I have been a fan of sports since my high school days, watching my boyfriend play Football and Basketball. I was always his biggest cheerleader. I loved the thrill of the game, the roar of the crowds, the junk food, the school dances after the games-all of it! But I never considered myself athletic enough to try a sport on my own. I was programmed to automatically think I would not be “good enough”.
Now that I have reached “a certain age”, I find that trying new things keeps me fresh, learning, growing. Golf is a lifetime sport, so starting a bit late is not a disadvantage. With that in mind, I decided to try learning to play the game. What could be so difficult about hitting a ball into a hole in as few strokes as possible? Sure, I’ve played mini golf, and have been mildly successful at it, so I just knew this would be the sport for me. With that in mind, I grabbed my best friend, and my shiny new golf clubs and found a pro to teach us the nuances of the game.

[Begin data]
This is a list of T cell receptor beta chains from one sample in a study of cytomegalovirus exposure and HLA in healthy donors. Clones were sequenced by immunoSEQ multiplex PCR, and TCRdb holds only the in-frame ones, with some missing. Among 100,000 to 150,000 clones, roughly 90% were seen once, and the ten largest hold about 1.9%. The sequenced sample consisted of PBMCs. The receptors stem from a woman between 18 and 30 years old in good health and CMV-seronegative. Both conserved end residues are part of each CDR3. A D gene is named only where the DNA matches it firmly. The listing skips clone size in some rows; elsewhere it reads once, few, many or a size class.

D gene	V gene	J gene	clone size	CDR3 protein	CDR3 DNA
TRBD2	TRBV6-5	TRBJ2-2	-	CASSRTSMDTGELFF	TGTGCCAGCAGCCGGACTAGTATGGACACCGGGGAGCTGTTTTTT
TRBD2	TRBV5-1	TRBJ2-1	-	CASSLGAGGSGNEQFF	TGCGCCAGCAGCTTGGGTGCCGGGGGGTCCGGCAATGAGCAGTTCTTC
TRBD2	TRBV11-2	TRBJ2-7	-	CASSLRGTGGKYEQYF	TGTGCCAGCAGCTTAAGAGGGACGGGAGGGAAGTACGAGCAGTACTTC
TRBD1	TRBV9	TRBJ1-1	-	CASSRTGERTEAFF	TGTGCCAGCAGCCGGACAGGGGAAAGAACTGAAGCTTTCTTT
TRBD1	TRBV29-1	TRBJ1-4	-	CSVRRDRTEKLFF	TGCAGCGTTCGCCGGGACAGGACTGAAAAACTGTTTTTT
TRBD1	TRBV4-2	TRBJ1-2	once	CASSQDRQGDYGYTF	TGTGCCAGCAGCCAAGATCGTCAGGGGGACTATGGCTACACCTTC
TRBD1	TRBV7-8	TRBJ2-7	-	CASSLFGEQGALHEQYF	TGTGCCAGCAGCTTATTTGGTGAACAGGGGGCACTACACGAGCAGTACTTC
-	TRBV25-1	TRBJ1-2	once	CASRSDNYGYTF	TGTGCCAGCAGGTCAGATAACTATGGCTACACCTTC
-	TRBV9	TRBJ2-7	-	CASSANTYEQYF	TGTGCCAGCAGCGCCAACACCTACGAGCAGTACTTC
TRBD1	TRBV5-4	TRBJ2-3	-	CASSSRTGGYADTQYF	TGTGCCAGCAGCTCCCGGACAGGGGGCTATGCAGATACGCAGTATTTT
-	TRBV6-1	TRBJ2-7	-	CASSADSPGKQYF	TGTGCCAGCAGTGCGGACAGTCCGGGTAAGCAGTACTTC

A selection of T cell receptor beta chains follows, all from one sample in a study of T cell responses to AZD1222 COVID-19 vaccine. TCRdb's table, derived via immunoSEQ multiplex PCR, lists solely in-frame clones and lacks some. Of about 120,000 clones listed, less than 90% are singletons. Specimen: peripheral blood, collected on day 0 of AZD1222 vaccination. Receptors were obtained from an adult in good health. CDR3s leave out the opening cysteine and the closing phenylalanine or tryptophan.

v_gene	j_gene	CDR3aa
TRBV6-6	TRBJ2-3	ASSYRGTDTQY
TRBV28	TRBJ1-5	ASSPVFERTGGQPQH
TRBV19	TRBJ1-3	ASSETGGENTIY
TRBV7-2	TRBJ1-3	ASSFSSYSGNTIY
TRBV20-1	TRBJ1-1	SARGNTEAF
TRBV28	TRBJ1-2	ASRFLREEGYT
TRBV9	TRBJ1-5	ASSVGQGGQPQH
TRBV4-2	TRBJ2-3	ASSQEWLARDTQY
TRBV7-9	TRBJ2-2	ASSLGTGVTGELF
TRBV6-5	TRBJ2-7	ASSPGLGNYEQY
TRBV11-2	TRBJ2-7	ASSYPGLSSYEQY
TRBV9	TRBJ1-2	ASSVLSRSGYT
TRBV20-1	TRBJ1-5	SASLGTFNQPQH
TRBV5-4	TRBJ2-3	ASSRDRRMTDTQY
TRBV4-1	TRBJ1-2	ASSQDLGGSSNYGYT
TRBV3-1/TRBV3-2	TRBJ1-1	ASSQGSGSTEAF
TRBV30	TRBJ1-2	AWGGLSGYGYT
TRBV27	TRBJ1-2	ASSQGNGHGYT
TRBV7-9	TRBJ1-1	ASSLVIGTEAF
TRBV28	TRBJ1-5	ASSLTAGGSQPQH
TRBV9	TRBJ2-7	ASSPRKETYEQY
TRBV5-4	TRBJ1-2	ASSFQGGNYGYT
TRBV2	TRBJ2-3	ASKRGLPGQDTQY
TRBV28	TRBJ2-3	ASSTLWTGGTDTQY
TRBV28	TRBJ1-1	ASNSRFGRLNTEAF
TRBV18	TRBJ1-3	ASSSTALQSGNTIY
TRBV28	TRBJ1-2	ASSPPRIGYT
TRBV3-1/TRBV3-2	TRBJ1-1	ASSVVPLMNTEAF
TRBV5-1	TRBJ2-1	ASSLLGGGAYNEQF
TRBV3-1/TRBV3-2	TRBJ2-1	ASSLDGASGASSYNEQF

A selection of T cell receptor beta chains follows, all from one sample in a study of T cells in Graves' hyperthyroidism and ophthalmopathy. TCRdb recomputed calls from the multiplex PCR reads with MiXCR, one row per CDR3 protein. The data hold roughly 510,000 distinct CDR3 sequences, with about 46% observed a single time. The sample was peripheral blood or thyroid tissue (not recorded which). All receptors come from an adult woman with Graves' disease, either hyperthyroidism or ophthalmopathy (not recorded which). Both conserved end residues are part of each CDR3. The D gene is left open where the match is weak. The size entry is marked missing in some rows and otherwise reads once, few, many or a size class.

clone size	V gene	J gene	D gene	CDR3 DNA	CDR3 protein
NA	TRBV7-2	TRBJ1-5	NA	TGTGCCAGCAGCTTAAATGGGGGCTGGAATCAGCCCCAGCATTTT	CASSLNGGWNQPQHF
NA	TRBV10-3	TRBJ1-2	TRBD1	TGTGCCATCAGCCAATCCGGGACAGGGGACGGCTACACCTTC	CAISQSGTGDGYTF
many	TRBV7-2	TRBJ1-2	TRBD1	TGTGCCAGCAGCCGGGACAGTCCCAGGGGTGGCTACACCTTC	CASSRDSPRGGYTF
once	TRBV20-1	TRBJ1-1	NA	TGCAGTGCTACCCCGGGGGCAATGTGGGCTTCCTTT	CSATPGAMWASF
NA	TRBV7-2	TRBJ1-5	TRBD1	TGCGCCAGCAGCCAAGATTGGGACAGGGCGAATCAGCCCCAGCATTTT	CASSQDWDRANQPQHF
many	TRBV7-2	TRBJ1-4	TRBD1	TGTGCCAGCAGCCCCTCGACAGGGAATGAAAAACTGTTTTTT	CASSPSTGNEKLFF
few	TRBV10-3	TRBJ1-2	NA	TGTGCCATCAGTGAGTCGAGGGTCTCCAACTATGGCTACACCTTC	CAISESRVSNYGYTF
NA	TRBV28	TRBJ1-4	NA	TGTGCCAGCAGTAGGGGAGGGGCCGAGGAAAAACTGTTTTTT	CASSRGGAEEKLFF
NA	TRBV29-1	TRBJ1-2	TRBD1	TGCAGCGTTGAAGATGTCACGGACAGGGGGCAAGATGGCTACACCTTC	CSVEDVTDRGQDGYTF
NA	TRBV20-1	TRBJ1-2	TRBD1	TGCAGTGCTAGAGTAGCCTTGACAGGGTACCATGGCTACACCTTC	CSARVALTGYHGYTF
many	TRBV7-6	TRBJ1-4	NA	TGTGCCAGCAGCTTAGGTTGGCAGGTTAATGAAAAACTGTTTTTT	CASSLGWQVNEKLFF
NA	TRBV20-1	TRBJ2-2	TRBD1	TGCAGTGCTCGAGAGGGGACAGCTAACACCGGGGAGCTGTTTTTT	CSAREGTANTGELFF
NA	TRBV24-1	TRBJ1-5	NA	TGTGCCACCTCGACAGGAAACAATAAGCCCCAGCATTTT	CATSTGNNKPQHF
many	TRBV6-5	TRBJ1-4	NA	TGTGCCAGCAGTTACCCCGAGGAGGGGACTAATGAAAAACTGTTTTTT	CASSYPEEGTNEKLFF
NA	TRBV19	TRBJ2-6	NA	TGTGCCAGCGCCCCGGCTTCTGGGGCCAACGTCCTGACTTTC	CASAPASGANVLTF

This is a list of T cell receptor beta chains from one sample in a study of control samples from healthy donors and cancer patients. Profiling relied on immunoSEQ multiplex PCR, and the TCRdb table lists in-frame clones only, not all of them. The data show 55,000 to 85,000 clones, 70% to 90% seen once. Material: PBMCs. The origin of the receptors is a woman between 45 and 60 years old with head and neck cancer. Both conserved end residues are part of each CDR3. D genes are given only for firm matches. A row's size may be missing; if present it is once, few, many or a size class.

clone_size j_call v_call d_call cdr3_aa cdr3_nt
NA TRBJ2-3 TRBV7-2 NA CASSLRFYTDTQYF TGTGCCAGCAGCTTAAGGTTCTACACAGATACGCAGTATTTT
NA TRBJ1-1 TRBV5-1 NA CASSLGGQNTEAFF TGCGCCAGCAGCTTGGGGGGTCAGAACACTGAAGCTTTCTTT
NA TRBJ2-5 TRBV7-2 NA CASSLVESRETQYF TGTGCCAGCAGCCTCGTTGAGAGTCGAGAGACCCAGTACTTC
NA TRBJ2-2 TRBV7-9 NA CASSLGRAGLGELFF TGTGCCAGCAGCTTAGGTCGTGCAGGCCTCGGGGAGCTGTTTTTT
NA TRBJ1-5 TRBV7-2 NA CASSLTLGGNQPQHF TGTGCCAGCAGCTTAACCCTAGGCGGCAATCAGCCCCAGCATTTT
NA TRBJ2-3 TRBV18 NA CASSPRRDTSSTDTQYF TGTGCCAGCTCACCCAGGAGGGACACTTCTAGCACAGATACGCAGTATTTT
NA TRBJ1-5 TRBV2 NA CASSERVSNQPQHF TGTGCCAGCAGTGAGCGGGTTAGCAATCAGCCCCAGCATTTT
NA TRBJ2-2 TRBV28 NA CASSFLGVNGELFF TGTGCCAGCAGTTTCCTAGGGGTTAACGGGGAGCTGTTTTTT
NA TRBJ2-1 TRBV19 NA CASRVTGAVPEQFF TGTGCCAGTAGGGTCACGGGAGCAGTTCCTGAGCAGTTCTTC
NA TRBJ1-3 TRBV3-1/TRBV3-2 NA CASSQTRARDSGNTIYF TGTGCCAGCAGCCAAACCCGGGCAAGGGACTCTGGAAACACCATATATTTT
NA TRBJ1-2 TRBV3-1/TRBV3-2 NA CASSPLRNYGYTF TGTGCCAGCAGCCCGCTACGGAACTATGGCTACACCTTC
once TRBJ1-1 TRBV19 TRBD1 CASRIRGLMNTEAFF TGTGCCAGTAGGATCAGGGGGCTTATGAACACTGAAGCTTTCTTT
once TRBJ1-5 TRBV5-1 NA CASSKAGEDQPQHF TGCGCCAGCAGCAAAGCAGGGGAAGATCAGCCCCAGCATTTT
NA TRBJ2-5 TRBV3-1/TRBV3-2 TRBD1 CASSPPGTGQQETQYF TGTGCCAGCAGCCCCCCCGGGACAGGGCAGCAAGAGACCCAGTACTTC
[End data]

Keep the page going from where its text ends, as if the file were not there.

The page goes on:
I was immediately humbled. This is a game of strategy, more than a game of competition. Unless you are playing in a tournament, you are playing against yourself, improving on your last game. It takes muscle memory from repeated practice. It has a long history of being a gentlemen’ s game (gentlewomen’s game?), with it’s own set of rules for etiquette, dress and demeanor. (I actually love these rules). Nobody takes golf lightly, and I have come to a new respect for the game and the people who play.
Arnold Palmer once said that “Success in golf depends less on strength of body than upon strength of mind and character.” Now, that is a game that I can really wrap my brain around. It takes integrity to play a good game of golf. Here are some of the things I have learned so far, that also apply to success in life: